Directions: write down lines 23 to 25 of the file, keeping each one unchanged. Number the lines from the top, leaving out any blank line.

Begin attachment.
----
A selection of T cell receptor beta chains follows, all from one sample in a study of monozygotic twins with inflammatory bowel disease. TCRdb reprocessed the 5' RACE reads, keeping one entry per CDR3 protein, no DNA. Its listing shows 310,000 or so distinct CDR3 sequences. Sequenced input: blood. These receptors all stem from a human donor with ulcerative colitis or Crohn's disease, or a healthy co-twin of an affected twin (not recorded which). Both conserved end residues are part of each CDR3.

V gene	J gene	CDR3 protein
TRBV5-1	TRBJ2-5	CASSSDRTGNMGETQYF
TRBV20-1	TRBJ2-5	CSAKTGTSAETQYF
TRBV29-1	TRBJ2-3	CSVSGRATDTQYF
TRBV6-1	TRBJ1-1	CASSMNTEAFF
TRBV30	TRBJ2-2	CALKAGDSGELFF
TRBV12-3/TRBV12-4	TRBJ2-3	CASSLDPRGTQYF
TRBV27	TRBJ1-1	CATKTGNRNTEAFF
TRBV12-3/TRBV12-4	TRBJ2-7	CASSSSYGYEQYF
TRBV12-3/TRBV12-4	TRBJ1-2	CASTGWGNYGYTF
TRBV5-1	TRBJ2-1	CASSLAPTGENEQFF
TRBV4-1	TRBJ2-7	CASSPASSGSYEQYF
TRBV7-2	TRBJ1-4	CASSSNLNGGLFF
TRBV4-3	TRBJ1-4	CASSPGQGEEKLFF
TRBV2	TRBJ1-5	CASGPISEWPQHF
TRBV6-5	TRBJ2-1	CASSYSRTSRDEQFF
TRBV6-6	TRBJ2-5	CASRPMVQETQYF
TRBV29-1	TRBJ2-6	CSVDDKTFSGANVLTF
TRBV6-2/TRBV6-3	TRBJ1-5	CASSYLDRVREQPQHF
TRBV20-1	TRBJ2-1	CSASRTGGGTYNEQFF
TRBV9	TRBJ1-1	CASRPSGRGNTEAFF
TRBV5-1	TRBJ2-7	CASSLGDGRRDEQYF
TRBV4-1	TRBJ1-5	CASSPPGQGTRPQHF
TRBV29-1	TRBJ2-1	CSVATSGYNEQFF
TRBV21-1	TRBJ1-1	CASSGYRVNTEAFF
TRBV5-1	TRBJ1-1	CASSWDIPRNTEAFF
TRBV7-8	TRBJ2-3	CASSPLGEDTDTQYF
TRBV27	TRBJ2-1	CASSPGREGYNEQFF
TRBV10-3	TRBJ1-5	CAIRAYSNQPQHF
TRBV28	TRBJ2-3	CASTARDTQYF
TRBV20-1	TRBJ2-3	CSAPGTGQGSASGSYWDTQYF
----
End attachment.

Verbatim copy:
TRBV5-1	TRBJ2-7	CASSLGDGRRDEQYF
TRBV4-1	TRBJ1-5	CASSPPGQGTRPQHF
TRBV29-1	TRBJ2-1	CSVATSGYNEQFF